Fifth Grade Fire; Fifth Grade Ice


16 thoughts on “Fifth Grade Fire; Fifth Grade Ice

  1. I moved in the fifth grade too – and had my first man teacher. Mr. Geary. I will never forget him. I loved him and gave him homemade christmas cookies from grandma that he loved. So many memories come gushing back as I read your post like always. I moved six times growing up. Always a challenge going to a new school and making new friends and adjusting. But it made us who we are. eh? and you became a wonderful teacher from it! Hugs!

    1. Ah, Jodi, another nice shared experience! I love that your creative nurturing–sharing cookies already!–was in full force even when you were ten years old.

      I agree–all those moves made me learn to adapt and to reach out to meet new people. I am sure your six moves helped hone your wonderful abilities of engaging and connecting! (Seems funny to me, now, to think of how rare and wonderful a male teacher in K-5 was back in the mid-1960’s!)

      1. I didn’t even think about that with the cookies – but I guess you are right – LOL! It just blurted out in my thoughts 🙂 Yes – I agree – we are who we are because of what we went through. 🙂 And I think you are GREAT! 🙂

  2. Oh good grief, I love this. hahaha. How did we ever survive our childhoods?! Thank goodness for Miss Weber! I had the highs and lows of education as well. In fact, you reminded me that i wrote about them a long time ago. First I wrote about Miss Slack who tortured me with emotional abuse (IMO) in 3rd grade and then Mr. P who was a fabulous teacher in 4th. I’ll post a link to the latter here for you, but feel free to delete if you don’t want it on your blog.

  3. You were blessed to have known the extremes and fortunate to not have had “ice” very long. I’m sure that you were aware of the special needs of children who had only had “ice” from adults. The experience on both ends contributed to your great teaching abilities. Loved the account.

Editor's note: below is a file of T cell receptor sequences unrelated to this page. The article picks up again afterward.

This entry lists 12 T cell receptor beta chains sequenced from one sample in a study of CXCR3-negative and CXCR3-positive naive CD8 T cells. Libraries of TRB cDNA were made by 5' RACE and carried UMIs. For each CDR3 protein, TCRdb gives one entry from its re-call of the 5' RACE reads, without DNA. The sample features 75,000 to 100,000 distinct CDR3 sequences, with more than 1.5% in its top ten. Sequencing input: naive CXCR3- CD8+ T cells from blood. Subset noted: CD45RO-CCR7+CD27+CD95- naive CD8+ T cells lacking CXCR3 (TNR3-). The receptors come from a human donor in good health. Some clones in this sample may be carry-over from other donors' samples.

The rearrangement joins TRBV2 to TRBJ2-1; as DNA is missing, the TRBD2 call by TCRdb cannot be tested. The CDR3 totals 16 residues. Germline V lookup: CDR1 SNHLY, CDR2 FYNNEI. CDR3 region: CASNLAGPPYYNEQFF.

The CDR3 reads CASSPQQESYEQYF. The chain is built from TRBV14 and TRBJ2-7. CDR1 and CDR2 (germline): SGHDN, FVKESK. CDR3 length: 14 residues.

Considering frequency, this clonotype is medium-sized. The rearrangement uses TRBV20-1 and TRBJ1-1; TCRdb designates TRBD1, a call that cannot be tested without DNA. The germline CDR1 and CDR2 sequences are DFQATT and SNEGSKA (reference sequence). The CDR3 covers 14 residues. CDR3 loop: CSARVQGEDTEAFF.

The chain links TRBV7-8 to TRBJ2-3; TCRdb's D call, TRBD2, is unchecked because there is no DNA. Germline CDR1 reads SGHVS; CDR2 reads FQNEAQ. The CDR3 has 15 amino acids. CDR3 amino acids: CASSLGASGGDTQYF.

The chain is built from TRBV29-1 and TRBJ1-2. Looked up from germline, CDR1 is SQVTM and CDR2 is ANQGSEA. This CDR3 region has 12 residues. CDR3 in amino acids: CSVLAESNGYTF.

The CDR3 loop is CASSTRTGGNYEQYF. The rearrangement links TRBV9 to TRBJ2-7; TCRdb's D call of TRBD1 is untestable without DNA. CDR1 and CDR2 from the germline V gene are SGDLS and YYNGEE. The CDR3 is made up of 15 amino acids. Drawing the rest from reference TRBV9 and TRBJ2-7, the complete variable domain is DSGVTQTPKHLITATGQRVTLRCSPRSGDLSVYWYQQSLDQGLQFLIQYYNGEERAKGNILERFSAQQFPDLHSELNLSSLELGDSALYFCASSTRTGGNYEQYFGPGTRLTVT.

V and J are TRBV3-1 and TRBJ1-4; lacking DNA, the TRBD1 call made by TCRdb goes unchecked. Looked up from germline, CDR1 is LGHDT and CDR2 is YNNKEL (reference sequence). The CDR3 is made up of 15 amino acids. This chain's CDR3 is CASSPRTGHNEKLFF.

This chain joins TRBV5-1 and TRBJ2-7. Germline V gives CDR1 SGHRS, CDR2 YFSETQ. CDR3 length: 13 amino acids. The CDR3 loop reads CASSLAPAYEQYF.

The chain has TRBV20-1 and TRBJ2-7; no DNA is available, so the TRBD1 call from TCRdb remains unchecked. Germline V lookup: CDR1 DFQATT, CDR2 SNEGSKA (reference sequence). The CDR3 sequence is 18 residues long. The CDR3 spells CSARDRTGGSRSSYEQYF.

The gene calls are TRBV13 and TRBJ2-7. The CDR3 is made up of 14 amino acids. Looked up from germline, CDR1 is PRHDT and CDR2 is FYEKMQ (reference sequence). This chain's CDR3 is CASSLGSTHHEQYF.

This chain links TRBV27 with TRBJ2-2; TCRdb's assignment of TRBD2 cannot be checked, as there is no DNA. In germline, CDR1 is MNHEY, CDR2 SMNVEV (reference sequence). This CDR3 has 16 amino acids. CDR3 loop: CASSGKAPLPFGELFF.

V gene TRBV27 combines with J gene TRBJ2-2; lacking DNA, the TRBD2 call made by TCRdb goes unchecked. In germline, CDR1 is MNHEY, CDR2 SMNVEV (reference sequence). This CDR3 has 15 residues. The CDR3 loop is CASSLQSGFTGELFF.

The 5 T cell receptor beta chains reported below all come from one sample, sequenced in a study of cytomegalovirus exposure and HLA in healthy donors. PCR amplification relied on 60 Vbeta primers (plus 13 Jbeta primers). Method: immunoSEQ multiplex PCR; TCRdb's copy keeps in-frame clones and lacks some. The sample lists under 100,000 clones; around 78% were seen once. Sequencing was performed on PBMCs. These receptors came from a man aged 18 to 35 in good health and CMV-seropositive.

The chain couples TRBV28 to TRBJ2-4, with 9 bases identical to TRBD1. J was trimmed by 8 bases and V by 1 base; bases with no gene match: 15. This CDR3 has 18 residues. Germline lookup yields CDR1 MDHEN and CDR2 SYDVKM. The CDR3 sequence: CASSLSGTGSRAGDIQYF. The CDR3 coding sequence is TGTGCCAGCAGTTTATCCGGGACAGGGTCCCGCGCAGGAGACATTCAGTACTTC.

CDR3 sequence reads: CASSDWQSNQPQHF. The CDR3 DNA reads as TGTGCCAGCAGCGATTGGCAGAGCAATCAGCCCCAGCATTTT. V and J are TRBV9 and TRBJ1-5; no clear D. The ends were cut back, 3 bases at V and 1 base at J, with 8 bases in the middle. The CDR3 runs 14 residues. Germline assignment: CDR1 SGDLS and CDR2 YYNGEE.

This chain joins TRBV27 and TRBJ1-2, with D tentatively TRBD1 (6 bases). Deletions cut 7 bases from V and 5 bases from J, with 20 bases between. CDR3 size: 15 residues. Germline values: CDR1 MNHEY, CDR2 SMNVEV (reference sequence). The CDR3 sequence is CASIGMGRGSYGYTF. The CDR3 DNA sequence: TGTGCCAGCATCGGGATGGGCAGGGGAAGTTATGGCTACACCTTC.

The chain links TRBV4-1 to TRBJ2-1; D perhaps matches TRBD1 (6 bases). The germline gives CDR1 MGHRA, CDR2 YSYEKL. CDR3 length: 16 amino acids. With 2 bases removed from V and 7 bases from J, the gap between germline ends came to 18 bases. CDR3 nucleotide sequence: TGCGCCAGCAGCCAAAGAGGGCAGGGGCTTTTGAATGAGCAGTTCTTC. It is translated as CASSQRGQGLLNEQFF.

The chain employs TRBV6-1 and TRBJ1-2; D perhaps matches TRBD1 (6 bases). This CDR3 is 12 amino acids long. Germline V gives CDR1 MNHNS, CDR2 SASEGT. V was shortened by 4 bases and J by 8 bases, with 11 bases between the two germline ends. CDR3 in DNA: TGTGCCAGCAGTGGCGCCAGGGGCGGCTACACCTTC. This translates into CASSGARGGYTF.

1. Our system is unfair in many ways, and one is that the ‘ice’ tends to congregate in the very places ‘fire’ is most essential… Thanks for reading and your lovely comment, my friend!

  4. nugget59

    In third grade I had a wonderful teacher named Mrs. Green who was so like you describe your Mr. Smith. I love her to this day. Teachers I encountered in my young life made profound differences – good and bad – and I wonder if they had any idea of their huge influence. Loved this post!! Also, bonus points for using the word “floozie”. Perfect!

    1. I think the good ones get it!!! Yay for Mrs. Green…now I appreciate the work that want into all that smooth planning. Weren’t we lucky??? And I love the word ‘Floozie’!!!

  5. I moved in Grade 4 and had a male teacher in Grade 6. This story sounded so familiar to me. I felt like I went back in time. My Grade 10 Drama teacher was a drunk. I know because he lived next door. I had no respect for him and was sent to see the VP one time because of my attitude. First and only time. The VP (also a neighbour) was shocked to see me.

    1. Oh, my gosh, Cathy…my grade ten drama teacher was a drunk, too! He used to cover the little glass window in the classroom door with construction paper and pour himself a coffee cup full of toxic amber liquid…and all the spray mouthwash in the world could not hide the fumes. I had forgotten that! You had a firm backbone, even then…good for you!!!

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